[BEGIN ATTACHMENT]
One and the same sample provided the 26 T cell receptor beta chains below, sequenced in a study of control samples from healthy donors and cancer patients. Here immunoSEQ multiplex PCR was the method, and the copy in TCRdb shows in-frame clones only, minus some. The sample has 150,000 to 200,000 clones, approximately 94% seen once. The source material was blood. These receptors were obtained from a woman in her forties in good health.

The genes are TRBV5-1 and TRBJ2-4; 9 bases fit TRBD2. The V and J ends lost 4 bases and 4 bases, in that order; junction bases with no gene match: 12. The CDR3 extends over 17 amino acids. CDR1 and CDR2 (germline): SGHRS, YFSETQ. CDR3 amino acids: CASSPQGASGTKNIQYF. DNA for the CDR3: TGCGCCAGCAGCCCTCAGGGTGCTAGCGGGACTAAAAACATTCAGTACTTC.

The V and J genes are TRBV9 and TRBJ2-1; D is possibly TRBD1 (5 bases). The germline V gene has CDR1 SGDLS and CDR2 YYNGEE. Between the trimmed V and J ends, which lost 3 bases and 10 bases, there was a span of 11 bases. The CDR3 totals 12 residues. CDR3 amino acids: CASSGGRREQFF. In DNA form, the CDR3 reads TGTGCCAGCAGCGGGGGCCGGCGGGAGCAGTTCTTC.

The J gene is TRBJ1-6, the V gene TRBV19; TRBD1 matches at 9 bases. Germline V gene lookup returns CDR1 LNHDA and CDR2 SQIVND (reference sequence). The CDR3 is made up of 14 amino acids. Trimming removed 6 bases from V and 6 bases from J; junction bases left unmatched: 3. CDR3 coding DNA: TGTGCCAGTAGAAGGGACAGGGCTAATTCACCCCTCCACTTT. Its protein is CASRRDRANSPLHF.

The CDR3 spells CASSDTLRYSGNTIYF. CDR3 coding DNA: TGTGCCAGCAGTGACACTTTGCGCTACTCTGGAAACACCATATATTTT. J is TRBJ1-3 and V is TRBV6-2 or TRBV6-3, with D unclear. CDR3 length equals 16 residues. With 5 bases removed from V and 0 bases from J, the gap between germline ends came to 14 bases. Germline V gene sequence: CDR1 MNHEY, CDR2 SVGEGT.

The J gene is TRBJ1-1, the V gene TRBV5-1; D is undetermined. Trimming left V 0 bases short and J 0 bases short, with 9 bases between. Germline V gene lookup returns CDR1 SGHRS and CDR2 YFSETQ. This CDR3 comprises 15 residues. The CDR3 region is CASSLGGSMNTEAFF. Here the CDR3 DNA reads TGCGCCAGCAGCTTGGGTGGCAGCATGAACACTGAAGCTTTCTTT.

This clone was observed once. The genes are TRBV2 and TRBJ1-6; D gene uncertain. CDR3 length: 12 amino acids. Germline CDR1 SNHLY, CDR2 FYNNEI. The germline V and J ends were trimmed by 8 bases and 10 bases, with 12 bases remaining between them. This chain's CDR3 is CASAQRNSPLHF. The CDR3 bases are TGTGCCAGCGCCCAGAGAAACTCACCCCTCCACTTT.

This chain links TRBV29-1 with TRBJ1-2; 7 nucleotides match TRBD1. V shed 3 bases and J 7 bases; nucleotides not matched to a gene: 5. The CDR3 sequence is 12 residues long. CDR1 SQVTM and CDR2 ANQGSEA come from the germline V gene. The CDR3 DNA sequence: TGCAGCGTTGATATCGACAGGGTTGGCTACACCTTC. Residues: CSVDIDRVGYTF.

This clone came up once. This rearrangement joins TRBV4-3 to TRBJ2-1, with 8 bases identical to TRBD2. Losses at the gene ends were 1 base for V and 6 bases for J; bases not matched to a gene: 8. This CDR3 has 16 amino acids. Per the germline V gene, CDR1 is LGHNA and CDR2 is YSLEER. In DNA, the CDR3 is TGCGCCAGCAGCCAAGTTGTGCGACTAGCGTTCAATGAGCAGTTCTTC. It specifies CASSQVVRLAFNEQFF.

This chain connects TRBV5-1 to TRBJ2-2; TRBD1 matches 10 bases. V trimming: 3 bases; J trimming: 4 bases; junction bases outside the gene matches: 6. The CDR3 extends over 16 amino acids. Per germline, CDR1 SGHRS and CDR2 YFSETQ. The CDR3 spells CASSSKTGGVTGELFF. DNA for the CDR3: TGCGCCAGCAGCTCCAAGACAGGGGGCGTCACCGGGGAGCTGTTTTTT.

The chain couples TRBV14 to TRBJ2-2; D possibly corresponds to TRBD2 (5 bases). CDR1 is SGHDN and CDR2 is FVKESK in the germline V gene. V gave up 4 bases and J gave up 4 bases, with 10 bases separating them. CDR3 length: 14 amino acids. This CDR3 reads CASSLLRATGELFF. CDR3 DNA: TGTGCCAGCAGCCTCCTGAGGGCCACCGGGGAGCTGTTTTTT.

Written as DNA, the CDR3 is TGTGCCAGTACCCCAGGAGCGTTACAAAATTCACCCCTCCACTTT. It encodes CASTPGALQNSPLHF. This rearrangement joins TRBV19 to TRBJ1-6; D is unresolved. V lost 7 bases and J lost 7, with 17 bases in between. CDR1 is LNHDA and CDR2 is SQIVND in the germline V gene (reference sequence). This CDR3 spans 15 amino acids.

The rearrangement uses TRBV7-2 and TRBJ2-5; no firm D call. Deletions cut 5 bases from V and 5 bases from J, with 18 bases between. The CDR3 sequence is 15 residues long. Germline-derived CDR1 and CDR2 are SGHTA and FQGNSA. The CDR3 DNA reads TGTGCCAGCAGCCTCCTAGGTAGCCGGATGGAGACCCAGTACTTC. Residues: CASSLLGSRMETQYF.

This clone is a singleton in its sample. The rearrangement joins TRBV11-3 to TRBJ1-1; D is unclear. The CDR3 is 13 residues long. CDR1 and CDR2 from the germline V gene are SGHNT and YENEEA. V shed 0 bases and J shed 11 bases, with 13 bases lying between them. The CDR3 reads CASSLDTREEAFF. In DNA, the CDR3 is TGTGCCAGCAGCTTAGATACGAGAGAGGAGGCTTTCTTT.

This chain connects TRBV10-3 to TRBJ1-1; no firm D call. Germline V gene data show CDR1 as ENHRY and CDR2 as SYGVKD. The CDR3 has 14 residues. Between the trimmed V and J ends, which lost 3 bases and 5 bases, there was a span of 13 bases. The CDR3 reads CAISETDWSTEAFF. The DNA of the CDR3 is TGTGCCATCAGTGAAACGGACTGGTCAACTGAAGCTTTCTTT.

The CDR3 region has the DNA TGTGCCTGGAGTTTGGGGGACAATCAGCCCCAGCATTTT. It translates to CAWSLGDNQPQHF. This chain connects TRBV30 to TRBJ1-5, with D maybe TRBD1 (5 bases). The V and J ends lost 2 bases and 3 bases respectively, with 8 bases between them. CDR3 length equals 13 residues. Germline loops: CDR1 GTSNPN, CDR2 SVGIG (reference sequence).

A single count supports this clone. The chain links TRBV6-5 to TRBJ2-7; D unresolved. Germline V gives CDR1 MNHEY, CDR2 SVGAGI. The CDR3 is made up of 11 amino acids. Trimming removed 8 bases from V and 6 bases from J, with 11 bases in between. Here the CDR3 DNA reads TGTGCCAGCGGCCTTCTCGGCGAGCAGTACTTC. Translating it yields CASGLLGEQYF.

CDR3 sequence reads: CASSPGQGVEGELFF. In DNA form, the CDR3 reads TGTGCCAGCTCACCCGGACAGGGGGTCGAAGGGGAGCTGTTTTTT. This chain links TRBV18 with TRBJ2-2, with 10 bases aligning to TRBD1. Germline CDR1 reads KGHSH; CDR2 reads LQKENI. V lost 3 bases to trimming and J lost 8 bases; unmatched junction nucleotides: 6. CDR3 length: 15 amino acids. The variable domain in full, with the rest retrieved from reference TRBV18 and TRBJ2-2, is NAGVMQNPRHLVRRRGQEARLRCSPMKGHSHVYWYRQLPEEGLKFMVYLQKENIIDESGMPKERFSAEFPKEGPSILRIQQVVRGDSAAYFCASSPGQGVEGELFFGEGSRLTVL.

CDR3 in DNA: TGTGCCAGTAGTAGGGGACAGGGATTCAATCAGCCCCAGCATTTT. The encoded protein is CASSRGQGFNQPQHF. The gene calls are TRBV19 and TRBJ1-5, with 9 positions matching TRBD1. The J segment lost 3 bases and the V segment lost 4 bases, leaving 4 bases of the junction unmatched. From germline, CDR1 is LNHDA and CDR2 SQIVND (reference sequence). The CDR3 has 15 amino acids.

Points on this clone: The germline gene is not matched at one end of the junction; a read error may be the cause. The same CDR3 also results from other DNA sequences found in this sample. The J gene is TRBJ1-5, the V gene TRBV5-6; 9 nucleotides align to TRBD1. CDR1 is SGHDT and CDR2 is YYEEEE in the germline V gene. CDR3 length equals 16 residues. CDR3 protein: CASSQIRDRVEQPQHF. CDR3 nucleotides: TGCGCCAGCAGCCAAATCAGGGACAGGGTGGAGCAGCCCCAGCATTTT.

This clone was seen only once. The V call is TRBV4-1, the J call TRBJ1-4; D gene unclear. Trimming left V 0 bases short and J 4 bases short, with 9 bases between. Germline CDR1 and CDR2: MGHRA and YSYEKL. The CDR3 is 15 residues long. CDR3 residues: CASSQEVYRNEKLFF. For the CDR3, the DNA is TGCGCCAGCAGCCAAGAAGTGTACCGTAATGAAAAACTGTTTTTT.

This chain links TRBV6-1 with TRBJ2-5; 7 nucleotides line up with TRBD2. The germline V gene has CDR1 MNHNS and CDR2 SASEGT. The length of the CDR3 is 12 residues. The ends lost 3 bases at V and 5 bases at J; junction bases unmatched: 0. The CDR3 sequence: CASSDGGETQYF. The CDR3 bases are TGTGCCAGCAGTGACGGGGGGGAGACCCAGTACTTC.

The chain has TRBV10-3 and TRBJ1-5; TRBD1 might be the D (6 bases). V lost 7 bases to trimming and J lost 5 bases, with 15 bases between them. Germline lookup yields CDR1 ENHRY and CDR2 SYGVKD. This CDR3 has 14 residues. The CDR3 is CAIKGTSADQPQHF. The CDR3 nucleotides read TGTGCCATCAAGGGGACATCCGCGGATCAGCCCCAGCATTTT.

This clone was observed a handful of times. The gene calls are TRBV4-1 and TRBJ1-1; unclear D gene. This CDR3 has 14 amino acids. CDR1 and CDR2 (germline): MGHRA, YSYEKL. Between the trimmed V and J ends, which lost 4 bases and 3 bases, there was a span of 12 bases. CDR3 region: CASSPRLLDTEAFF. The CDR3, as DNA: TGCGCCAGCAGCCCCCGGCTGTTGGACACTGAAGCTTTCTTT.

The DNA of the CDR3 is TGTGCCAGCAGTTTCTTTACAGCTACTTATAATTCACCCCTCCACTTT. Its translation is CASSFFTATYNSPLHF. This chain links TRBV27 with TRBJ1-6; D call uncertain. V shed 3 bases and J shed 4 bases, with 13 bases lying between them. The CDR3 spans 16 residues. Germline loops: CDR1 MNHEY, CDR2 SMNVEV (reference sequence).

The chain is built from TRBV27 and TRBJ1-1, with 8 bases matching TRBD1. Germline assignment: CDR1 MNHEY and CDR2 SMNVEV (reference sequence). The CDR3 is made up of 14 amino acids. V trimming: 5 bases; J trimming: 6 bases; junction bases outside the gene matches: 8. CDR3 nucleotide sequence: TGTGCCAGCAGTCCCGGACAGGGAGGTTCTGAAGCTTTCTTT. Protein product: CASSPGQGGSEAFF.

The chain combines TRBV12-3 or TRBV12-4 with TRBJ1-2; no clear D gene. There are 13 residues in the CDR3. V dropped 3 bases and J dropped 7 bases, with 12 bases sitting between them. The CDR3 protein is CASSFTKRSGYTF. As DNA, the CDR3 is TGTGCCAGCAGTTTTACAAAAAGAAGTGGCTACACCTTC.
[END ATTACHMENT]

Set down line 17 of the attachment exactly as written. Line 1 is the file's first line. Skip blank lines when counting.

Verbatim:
A single count supports this clone. The chain links TRBV6-5 to TRBJ2-7; D unresolved. Germline V gives CDR1 MNHEY, CDR2 SVGAGI. The CDR3 is made up of 11 amino acids. Trimming removed 8 bases from V and 6 bases from J, with 11 bases in between. Here the CDR3 DNA reads TGTGCCAGCGGCCTTCTCGGCGAGCAGTACTTC. Translating it yields CASGLLGEQYF.